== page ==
Students of metaphysics commonly debate about time and space as an arc—curving and perhaps boomeranging, to ends that are difficult to articulate. Los Angeles–based artist Amir H. Fallah, however, postulates the experience of time and space as something more solid and tangible, akin to a structure engineered for indiscriminate movement back and forth. All Experience Is an Arch at Hap Gallery is an experiential recounting of a familial legacy as it can only be regarded posthumously—as it can be summarized from a sparingly objective distance. In the immersive installation, Fallah repurposes years’ worth of trinkets found at an estate sale in Los Angeles: purchased and treasured, but curiously not precious enough to pass down.
Fallah undertakes the exhibition in the same spirit as someone who has been charged with crafting a loved one’s eulogy. He delivers a few humanizing jabs to remind us of their fallibility and eccentricities, but by and large, communicates the family’s many memorable and exceptional traits. First Person Shooter Games, the exhibition’s standout painting, dominates the gallery’s main hall. A shrouded female figure is athletically poised to deliver a chest-pass in the direction of her voyeur. She is surrounded by reminders of her youth: golden bells, an impressive quantity of hard-won basketball trophies, and the style of monogrammed initials typically found on the possessions of those aspiring toward sophistication. Two hands, in mid-knit or purl, foreground the scene, indicating that the cloaked subject was as domestically talented as she was at sport. Though her likeness is well hidden, her identity is based on clues gathered about the family’s matriarch.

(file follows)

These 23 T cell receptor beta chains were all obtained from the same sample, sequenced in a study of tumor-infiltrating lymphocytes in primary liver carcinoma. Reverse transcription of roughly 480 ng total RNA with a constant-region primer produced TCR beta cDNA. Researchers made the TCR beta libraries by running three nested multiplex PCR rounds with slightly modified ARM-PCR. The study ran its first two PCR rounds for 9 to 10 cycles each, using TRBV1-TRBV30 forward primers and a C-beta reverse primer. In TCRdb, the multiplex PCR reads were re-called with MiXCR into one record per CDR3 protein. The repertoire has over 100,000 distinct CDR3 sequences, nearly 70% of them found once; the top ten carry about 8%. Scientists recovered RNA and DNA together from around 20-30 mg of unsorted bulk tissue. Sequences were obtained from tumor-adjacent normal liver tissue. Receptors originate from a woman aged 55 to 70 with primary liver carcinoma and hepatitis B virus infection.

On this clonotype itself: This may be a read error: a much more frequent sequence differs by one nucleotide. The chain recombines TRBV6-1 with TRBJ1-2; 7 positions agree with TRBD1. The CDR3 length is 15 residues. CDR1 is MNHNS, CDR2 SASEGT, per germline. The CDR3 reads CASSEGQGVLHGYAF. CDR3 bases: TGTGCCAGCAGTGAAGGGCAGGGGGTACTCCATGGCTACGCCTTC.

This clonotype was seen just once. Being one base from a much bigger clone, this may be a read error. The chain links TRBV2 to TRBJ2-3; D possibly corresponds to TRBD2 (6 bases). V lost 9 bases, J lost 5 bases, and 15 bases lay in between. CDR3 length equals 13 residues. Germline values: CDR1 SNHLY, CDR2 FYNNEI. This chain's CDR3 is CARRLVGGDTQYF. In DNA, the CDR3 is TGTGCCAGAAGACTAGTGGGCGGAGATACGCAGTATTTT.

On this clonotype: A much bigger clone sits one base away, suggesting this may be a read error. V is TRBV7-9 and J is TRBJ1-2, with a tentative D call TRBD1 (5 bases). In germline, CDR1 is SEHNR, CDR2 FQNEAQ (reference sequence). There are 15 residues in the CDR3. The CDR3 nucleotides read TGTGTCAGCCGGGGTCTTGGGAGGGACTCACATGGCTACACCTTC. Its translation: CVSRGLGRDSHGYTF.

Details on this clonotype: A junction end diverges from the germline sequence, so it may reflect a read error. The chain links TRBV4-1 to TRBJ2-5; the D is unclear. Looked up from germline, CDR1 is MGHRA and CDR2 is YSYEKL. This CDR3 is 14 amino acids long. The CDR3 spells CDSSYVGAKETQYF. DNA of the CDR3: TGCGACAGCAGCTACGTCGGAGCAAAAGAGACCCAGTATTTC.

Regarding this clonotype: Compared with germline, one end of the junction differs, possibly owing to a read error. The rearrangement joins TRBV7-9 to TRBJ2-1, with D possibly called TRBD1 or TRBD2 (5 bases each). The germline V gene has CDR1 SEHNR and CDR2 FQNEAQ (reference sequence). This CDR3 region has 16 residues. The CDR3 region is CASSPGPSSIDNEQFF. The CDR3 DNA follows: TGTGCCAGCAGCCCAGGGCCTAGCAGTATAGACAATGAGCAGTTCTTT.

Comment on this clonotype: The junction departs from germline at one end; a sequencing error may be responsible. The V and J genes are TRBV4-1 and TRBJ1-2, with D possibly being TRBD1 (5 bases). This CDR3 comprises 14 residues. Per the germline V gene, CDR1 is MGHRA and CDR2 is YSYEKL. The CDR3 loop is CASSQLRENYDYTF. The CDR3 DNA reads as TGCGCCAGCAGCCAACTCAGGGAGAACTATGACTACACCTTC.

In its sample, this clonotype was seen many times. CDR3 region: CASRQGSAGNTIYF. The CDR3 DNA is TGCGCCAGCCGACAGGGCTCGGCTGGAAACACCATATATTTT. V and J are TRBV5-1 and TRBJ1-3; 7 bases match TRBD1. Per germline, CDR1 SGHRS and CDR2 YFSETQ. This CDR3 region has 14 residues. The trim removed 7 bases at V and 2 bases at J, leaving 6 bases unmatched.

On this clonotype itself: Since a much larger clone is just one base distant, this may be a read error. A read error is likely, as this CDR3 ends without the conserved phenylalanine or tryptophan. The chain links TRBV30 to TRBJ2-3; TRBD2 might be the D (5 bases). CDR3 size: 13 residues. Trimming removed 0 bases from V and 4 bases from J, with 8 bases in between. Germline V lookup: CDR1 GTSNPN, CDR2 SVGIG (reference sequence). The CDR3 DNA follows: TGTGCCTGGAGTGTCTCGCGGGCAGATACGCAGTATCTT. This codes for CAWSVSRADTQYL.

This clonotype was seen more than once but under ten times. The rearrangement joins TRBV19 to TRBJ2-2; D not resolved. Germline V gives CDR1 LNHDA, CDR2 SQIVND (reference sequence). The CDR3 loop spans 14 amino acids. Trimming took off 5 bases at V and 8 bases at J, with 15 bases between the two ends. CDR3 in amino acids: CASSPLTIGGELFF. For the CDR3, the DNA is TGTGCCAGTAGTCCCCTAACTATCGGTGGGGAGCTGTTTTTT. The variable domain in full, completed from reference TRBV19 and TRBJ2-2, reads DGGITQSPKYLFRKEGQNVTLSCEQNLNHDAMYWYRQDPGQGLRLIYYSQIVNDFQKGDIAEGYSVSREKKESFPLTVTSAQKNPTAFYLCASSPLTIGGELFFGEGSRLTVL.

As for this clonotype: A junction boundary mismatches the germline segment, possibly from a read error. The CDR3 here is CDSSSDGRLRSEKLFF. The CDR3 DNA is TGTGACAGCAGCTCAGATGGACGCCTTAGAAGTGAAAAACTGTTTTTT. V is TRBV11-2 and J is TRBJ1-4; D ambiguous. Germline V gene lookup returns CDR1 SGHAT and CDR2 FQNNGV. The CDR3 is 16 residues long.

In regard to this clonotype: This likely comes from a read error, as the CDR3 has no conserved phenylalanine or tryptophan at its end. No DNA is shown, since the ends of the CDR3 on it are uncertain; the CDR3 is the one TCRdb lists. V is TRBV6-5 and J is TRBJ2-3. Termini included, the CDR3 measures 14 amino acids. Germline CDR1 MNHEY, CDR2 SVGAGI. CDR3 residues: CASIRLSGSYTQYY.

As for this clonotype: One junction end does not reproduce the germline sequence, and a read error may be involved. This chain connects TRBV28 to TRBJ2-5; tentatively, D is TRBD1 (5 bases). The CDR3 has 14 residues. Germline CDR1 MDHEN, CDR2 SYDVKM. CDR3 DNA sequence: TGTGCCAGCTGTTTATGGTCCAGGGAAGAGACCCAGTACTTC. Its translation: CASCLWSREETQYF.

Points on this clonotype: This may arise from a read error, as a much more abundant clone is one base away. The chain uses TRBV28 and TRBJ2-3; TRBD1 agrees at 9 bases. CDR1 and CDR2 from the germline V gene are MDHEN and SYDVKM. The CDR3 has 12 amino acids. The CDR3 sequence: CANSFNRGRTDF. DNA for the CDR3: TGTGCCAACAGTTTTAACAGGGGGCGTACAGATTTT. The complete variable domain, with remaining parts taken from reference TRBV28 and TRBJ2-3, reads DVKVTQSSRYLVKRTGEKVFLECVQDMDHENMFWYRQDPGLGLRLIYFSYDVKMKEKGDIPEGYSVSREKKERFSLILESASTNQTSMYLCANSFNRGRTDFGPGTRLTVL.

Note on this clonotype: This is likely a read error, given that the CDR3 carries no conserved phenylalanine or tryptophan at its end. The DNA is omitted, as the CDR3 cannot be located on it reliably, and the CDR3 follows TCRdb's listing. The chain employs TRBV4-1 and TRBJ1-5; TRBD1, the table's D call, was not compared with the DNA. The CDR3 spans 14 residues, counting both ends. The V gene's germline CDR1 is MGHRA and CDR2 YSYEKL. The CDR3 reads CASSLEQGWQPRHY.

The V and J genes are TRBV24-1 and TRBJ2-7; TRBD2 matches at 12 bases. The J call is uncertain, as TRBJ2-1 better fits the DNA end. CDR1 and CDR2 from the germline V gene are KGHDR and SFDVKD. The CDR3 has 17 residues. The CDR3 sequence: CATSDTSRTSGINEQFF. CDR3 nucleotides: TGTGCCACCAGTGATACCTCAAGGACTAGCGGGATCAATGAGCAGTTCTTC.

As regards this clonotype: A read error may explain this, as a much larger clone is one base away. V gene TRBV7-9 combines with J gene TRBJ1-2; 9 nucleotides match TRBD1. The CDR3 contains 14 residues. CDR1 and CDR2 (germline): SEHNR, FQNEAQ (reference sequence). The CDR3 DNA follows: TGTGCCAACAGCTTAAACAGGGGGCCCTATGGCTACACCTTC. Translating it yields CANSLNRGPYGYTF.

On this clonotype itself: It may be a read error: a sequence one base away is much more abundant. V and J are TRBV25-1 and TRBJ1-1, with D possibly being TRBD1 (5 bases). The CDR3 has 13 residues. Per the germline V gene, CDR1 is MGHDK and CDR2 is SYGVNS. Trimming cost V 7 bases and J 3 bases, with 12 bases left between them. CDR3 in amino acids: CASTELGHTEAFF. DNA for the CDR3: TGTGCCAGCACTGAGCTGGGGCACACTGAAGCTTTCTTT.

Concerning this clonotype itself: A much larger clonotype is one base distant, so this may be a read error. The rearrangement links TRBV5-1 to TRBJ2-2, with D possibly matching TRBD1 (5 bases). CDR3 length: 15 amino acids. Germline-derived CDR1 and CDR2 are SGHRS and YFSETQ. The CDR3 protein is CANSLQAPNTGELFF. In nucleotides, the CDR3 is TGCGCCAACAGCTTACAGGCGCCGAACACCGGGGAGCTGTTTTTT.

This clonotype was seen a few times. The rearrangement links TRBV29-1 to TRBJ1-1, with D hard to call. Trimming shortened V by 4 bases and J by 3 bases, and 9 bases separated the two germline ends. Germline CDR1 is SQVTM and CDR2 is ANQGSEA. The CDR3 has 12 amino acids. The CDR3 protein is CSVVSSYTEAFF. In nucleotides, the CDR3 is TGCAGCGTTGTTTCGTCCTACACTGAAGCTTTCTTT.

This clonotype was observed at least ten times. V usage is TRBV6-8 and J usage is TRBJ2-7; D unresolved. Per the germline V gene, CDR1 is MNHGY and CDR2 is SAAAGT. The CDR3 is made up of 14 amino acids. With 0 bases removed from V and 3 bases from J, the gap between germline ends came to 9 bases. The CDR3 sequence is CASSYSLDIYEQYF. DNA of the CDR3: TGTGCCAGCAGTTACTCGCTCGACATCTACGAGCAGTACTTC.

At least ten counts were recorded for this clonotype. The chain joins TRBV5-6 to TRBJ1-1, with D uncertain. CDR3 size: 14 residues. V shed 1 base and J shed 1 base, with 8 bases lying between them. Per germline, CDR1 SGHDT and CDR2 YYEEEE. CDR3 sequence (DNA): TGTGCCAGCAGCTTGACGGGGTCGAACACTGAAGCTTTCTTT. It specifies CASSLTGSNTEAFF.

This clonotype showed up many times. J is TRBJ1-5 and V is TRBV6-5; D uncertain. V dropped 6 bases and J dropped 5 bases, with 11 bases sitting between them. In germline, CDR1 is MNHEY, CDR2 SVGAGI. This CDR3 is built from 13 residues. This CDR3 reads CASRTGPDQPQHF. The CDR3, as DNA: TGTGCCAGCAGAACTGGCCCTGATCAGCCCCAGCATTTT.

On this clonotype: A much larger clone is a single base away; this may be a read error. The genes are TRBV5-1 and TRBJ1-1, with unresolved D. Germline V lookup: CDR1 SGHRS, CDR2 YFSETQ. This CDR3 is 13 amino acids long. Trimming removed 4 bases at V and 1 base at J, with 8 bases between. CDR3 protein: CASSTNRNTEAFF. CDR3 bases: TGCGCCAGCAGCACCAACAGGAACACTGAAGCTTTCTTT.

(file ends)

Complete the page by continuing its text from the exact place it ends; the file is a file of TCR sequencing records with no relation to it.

Clothing, old photographs, and writings from the estate sale provide access to the family, with which Fallah calculatedly decides to obscure or detail throughout the exhibition. The gallery walls are covered, floor to ceiling, in a dark spotted pattern from fabric found throughout the family home. Fallah reproduces many such patterns on small painted panels, never neglecting the billowing, wrinkles, and folds. The paintings are dispersed throughout the installation, tucked around unassuming corners, or hung at exceedingly strange heights. Titled Between the Folds (2015) in serial progression, these works are keen references of cultural connection and perhaps socioeconomic status. The fabrics, decorated in golden honeycombs, birds, and elaborate paisleys, are unknown in their original material and use.